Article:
|Henry Martin Tupper||1865–1893||First/Founder|
|Nicholas Franklin Roberts||1893-1894acting|
|Charles Francis Meserve||1894–1919|
|Joseph Leishman Peacock||1920–1931|
|William Stuart Nelson||1931–1936|
|Robert Prentiss Daniel||1936–1950|
|William Russell Strassner||1951–1962|
|James Edward Cheek*||1963–1969|
|King Virgil Cheek *||1969–1971|
|J. Archie Hargraves||1971–1977|
|Stanley Hugh Smith||1978–1986|
|Talbert O. Shaw||1988–2002|
|Clarence G. Newsome||2003–2009|
|Dorothy Cowser Yancy||2009–2010|
|Dorothy Cowser Yancy||2011-2013|
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The school was founded by the American Baptist Home Mission Society.Henry Martin Tupper came south immediately after the end of the Civil War, establishing the Second Baptist Church of Raleigh (changed to Tabernacle Baptist Church in 1910, and now the Tupper Memorial Baptist Church.) Later Tupper and his Bible study students constructed a two-story church, with one story for the church, and one for the Raleigh Institute, where he taught freedmen. By 1915, supported by the American Baptist Home Mission, the school had 291 students, evenly divided between men and women.
The American Baptist Home Mission Society is a Christian missionary society. Its main predecessor the Home Mission Society was established in New York City in 1832 to operate in the American frontier, with the stated mission "to preach the Gospel, establish churches and give support and ministry to the unchurched and destitute." In the 19th century, the Society was related to the Triennial Convention of Baptists. Today it is part of that Convention's successor, the American Baptist Churches, USA, and is the successor by merger of several 19th century Baptist organizations related to missions and education, including publications (1824), women (1877), and education (1888).
Henry Martin Tupper D.D. was a Baptist minister who founded Shaw University in Raleigh, North Carolina. Beginning with bible and literacy classes in December 1865, it was the first university established for African Americans following the end of the civil war, and the oldest historically black college and university (HBCU) in the Southern United States, as well as one of the oldest co-educational universities in the country. When the institute moved into a new building in 1871, it was renamed as Shaw Collegiate Institute in honor of a major donor. Tupper served as the University's first president from its founding until his death in 1893.
In 1867 the school consisted of three buildings, two of which were Antebellum cabins. As of 1875 when Shaw Collegiate Institute became Shaw University only two major structures existed – The Shaw Building and Estey Seminary. The former, erected where once stood corn fields in which Tupper hid from lynch mobs, with a 165-foot frontage, four stories high and possessing a tower, was the most commodious school building in all of North Carolina at that time. It provided instruction services, a library, and lodging. The seminary, reputed to be the first building ever erected for the education of African-American females, was devoted to training women in cooking, sewing, music, and the like. Henry Martin Tupper bought the material from which the women made garments and he himself sold the garments in an effort to pay for the cost of the material and other expenses.
In 1879, a third major building was erected – a chapel and dining hall called the Greenleaf Building. It was named for O.H. Greenleaf of Springfield, MA, a yearly liberal contributor. The upper part of the building was accessible by stairs. Doors on either side of the tower provided entrance to the dining room. At the right of the chapel was a small room and at the left a library. A storeroom existed under the stairway. Funds saved from the school were used to build this structure. These were augmented by contributions of $650 (15,116.28 in current dollars[ when? ]) from O.H. Greenleaf, Captain Ebenezer Morgan, and Deacon O.B. Grant of Stonington.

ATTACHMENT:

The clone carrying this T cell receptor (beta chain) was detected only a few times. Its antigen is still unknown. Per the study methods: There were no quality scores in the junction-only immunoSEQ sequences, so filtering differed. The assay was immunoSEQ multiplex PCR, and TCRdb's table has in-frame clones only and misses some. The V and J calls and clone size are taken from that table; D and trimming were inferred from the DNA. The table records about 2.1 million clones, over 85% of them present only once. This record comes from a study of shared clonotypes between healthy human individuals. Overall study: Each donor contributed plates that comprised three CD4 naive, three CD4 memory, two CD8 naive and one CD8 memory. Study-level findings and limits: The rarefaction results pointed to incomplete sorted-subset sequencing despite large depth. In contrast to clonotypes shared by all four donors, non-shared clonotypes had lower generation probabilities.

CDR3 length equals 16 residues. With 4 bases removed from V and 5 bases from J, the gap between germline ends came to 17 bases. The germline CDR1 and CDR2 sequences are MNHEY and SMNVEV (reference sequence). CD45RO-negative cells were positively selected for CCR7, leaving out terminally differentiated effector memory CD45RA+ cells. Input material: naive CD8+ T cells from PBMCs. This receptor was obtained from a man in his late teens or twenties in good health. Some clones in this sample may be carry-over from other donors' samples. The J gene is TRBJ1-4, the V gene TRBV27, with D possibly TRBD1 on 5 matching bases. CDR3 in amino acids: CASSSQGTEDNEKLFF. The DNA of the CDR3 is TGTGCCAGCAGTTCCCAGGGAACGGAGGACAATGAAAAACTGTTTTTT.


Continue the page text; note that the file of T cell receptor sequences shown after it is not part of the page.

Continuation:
It was renamed Shaw Collegiate Institute after Elijah Shaw, benefactor of Shaw Hall, the first building. In 1875, it became Shaw University. In 1873, Estey Hall was built, marked the first female dormitory on the campus of a co-ed school in the United States. In 1866 when the Raleigh Institute was first being developed, Tupper had hoped to open a medical school; in 1881 the medical building became a reality, $15,000 (220,588.24 in current dollars[ when? ]) was contributed to make it. The medical school complex consisted primarily of three structures – a four story medical dormitory built to accommodate 75 men and erected around 1880 when the trustees approved the establishment of a medical department; the Leonard Medical Building, erected in the summer and fall of 1881 and containing lecture rooms, dissecting rooms, an amphitheater, and opened for its first session on November 1, 1881; a 25 bed hospital which opened for the reception of patients on January 10, 1885. It was the first four-year medical school to train African-American doctors in the South.
On December 11, 1888 the university opened their law school. The full curriculum offering at Shaw are unknown, but it was the only black law school that had a course in legal shorthand. The course was offered on the premise that such a skill would broaden the opportunities for a black lawyer to work in a legal firm in a clerical position or as an office assistant should discrimination impede their ability to practice law. Shaw University graduated fifty-seven law students before it closed in 1916. It graduated fifty-four law students between 1891 and 1914.North Carolina politician John S. Leary was an important figure in the founding of the law school served as its dean starting in March 1890. He was followed as dean by Edward A. Johnson, who was the law school's first graduate and later the first African-American member of the New York State Assembly.